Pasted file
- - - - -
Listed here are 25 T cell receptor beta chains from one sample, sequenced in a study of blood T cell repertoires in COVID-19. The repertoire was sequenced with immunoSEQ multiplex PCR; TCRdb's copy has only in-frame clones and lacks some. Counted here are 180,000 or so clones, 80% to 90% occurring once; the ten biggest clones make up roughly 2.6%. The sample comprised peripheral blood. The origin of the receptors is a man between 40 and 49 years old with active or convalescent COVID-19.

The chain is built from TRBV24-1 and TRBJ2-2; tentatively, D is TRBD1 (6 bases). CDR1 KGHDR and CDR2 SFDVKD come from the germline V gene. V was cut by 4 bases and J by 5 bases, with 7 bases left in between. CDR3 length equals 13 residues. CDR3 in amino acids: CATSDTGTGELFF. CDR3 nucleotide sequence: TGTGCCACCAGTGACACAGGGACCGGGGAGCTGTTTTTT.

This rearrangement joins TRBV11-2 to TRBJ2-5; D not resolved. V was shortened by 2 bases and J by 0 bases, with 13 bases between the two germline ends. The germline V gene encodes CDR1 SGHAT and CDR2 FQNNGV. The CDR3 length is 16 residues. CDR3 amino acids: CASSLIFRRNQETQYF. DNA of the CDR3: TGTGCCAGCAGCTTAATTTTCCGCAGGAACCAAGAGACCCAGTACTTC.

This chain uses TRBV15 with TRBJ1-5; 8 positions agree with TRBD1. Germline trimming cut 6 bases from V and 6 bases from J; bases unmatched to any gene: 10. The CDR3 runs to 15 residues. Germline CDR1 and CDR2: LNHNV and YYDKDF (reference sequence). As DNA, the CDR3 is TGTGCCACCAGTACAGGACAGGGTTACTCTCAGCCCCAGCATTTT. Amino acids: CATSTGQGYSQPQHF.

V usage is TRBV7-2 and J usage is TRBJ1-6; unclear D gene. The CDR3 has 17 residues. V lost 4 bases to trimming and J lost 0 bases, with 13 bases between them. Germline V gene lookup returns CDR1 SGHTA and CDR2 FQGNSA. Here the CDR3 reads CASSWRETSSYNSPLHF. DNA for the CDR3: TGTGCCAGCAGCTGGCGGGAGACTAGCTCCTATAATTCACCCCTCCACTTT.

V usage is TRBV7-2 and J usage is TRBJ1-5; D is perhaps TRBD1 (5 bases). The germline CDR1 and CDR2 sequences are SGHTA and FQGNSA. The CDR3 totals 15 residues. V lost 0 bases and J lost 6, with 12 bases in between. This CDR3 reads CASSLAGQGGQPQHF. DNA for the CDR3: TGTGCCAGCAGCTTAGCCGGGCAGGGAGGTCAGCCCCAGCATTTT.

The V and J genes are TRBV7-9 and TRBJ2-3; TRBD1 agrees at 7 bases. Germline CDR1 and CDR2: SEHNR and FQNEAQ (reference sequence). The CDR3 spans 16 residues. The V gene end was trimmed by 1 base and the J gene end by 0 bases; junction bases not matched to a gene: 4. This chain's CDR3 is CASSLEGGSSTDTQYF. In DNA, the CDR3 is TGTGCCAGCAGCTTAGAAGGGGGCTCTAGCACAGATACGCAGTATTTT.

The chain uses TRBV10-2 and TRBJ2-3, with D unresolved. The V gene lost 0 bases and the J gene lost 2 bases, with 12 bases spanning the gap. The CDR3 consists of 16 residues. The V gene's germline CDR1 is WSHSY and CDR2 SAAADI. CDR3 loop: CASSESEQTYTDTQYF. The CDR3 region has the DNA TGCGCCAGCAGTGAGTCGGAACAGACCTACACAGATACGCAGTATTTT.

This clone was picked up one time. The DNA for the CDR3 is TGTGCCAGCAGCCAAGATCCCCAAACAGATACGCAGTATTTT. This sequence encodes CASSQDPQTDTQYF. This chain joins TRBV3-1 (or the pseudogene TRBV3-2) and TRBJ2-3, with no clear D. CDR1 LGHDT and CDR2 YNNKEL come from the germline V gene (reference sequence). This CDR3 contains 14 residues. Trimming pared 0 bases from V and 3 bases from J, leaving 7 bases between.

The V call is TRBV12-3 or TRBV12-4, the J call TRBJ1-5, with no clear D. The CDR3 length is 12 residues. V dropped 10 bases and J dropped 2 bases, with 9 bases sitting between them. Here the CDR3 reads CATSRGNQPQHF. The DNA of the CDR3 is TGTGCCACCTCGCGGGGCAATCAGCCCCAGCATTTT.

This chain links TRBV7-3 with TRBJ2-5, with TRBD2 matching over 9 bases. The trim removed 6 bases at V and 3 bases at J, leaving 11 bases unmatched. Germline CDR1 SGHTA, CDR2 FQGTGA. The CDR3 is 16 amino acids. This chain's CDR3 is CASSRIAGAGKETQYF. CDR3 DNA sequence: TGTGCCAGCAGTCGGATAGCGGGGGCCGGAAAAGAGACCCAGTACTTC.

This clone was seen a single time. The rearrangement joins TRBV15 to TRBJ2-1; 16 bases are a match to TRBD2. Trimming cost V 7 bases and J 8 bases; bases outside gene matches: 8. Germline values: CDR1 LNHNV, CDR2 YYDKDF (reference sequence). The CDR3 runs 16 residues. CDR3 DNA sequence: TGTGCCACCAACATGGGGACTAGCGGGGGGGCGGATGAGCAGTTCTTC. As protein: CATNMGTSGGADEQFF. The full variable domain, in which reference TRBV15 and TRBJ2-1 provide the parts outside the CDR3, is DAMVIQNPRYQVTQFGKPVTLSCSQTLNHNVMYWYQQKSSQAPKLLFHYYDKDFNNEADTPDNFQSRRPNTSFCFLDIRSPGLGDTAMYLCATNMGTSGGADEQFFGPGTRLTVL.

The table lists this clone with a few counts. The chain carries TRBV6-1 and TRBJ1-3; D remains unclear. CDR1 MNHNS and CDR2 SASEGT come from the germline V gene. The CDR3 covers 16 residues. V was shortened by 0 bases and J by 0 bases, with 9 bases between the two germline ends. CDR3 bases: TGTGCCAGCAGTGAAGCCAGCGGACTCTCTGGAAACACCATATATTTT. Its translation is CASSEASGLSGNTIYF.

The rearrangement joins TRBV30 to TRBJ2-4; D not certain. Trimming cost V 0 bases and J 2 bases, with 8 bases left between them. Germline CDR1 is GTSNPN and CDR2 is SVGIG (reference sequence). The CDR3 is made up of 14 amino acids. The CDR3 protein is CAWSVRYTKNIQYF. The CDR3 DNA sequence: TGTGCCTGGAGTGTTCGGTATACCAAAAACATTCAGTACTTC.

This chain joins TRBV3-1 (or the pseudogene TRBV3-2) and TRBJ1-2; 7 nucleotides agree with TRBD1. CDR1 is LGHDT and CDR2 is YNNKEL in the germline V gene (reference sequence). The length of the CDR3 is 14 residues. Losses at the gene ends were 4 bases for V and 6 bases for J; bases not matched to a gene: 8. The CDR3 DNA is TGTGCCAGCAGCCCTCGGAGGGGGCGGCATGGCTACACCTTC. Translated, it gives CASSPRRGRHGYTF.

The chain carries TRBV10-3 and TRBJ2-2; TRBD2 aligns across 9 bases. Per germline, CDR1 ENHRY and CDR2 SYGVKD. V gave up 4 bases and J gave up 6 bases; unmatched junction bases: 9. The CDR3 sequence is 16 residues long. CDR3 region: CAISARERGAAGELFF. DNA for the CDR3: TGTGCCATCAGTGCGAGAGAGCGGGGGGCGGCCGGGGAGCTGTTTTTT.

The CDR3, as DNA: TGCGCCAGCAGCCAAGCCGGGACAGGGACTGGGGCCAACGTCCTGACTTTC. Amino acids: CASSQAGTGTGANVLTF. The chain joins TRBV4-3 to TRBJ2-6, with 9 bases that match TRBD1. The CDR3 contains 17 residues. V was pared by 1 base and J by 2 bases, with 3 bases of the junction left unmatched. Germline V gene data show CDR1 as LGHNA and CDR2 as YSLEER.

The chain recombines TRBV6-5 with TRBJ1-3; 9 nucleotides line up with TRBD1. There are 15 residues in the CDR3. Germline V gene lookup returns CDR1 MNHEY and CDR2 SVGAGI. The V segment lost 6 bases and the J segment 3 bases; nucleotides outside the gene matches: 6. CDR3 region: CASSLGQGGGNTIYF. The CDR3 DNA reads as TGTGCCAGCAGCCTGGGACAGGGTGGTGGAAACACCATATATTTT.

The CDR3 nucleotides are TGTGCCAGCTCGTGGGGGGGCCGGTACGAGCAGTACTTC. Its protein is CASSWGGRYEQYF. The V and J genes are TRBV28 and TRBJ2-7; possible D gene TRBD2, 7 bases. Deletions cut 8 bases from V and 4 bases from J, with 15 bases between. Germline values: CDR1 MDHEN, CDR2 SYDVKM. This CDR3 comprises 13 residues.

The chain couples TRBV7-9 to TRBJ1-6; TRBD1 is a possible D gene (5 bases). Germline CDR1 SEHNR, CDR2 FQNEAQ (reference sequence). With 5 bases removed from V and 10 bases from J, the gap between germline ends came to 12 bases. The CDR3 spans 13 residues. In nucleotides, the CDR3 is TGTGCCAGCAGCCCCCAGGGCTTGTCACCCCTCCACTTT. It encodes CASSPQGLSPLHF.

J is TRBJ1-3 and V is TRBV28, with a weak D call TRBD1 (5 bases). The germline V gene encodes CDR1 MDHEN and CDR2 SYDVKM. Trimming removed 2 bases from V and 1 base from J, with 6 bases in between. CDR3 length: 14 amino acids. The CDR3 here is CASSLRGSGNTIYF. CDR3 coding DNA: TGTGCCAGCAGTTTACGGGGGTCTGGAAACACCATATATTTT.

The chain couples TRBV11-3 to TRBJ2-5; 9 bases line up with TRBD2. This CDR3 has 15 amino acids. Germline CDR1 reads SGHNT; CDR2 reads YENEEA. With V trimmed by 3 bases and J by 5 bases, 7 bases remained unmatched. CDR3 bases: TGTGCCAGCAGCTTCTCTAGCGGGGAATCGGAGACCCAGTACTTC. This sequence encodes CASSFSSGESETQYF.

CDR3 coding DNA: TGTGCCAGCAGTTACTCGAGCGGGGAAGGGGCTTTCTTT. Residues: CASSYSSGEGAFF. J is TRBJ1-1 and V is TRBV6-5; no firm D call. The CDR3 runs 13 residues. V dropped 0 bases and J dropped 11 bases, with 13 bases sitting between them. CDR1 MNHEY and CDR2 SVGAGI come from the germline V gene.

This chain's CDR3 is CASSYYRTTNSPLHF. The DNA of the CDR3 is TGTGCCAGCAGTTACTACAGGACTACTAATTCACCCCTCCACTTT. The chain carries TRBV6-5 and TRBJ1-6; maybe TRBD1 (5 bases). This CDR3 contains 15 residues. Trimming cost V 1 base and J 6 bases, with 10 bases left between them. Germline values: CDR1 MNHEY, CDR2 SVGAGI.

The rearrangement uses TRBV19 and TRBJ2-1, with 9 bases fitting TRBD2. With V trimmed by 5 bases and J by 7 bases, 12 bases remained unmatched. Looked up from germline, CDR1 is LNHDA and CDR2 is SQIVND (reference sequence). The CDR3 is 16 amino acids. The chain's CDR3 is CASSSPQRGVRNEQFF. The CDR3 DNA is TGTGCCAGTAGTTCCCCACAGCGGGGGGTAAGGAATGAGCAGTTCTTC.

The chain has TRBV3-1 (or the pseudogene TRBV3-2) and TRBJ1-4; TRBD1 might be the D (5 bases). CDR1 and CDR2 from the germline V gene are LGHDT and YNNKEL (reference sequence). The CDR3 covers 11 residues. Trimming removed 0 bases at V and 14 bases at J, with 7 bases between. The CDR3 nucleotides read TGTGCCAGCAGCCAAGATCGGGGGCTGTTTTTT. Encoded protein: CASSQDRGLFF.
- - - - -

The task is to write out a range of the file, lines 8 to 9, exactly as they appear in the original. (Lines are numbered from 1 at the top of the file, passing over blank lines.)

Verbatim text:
The chain uses TRBV10-2 and TRBJ2-3, with D unresolved. The V gene lost 0 bases and the J gene lost 2 bases, with 12 bases spanning the gap. The CDR3 consists of 16 residues. The V gene's germline CDR1 is WSHSY and CDR2 SAAADI. CDR3 loop: CASSESEQTYTDTQYF. The CDR3 region has the DNA TGCGCCAGCAGTGAGTCGGAACAGACCTACACAGATACGCAGTATTTT.

This clone was picked up one time. The DNA for the CDR3 is TGTGCCAGCAGCCAAGATCCCCAAACAGATACGCAGTATTTT. This sequence encodes CASSQDPQTDTQYF. This chain joins TRBV3-1 (or the pseudogene TRBV3-2) and TRBJ2-3, with no clear D. CDR1 LGHDT and CDR2 YNNKEL come from the germline V gene (reference sequence). This CDR3 contains 14 residues. Trimming pared 0 bases from V and 3 bases from J, leaving 7 bases between.